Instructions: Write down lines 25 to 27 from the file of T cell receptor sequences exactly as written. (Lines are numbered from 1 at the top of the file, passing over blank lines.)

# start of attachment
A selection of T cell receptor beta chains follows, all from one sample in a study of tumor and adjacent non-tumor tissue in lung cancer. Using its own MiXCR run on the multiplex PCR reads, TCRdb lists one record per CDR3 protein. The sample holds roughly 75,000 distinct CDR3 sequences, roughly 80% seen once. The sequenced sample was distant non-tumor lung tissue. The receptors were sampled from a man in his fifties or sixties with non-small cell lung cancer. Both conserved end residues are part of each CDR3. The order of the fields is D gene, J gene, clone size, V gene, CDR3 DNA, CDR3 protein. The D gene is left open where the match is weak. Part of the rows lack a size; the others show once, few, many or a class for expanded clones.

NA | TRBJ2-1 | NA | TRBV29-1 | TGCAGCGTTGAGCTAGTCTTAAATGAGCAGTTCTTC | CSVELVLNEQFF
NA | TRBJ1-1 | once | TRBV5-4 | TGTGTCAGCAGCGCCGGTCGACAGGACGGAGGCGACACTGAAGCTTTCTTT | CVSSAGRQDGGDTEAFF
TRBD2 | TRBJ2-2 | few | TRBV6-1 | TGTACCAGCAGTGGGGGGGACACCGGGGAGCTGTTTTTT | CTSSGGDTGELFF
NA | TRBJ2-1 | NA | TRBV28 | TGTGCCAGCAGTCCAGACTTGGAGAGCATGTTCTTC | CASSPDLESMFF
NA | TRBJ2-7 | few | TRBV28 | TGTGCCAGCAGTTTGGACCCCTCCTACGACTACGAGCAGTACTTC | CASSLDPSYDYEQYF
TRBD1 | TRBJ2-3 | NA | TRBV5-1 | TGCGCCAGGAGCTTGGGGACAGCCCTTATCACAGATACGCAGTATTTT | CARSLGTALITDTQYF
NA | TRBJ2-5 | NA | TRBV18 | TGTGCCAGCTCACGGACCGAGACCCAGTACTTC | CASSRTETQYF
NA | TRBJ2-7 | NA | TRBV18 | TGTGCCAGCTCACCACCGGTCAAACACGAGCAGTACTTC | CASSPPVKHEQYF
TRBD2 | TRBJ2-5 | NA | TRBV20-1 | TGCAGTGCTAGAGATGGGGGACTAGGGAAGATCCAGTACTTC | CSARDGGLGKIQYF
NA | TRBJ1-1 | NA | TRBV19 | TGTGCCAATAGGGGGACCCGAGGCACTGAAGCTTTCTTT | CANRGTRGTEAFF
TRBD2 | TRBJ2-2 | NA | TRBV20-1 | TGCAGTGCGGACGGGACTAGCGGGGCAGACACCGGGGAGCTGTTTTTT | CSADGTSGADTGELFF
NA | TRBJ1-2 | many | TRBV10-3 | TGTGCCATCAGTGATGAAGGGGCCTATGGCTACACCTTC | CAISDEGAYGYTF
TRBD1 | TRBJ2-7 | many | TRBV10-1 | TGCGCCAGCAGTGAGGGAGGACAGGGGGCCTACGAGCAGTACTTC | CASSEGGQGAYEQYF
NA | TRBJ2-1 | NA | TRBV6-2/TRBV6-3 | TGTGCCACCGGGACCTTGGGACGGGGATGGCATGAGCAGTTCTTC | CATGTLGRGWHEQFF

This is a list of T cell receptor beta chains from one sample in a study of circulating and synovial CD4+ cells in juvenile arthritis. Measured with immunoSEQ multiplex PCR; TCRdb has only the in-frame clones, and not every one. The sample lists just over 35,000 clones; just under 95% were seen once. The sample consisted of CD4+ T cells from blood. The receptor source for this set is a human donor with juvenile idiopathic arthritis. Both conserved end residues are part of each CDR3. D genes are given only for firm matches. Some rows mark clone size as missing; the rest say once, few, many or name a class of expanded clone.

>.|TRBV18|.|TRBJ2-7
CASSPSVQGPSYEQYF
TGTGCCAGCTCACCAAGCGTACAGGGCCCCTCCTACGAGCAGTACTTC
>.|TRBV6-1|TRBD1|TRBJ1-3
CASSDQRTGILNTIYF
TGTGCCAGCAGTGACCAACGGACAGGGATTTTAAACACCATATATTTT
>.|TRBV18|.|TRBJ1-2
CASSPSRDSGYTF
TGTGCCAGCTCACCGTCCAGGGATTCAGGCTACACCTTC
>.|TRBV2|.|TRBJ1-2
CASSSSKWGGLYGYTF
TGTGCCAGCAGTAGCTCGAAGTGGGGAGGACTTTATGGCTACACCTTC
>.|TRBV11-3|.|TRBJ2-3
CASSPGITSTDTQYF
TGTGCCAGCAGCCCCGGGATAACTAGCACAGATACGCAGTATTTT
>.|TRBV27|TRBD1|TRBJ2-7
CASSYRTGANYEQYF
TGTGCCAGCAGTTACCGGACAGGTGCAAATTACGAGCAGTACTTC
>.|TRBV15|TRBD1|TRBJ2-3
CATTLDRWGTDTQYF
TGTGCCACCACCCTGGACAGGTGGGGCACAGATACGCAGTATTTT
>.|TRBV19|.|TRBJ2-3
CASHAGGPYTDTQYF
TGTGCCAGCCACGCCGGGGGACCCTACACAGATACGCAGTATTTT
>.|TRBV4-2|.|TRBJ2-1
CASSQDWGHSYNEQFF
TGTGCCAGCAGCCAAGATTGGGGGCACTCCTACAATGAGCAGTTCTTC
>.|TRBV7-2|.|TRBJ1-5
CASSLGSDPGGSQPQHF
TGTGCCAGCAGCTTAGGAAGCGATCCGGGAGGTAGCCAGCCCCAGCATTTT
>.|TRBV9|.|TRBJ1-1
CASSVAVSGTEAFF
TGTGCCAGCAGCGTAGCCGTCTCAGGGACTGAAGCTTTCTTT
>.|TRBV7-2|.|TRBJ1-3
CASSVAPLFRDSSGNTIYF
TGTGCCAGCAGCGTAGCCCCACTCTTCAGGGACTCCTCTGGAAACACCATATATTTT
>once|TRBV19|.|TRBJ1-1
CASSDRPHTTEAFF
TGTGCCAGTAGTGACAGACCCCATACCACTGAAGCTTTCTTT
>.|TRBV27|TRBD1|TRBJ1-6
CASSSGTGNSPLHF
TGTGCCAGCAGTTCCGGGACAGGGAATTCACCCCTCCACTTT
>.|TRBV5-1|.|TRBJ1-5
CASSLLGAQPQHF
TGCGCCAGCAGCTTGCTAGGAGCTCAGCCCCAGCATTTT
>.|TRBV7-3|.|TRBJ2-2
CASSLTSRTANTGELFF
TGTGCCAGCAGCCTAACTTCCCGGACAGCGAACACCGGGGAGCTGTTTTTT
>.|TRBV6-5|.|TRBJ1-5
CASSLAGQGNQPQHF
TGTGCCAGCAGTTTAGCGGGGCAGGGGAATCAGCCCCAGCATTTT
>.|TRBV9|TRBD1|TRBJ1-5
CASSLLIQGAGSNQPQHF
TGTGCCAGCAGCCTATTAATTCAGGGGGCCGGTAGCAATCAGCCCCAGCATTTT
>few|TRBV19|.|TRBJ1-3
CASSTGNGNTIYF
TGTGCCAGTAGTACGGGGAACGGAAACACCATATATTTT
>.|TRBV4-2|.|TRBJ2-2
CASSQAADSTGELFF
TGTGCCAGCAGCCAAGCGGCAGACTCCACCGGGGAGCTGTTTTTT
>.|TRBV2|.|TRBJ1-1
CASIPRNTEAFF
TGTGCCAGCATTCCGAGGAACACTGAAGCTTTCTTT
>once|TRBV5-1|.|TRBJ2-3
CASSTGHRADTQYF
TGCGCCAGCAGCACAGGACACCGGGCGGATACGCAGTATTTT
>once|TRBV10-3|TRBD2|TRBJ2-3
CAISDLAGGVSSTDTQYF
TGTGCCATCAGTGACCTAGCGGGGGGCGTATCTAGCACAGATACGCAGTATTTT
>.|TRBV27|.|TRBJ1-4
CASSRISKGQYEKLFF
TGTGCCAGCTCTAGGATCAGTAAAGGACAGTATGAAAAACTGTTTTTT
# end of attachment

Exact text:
TGTGCCAGCTCACCGTCCAGGGATTCAGGCTACACCTTC
>.|TRBV2|.|TRBJ1-2
CASSSSKWGGLYGYTF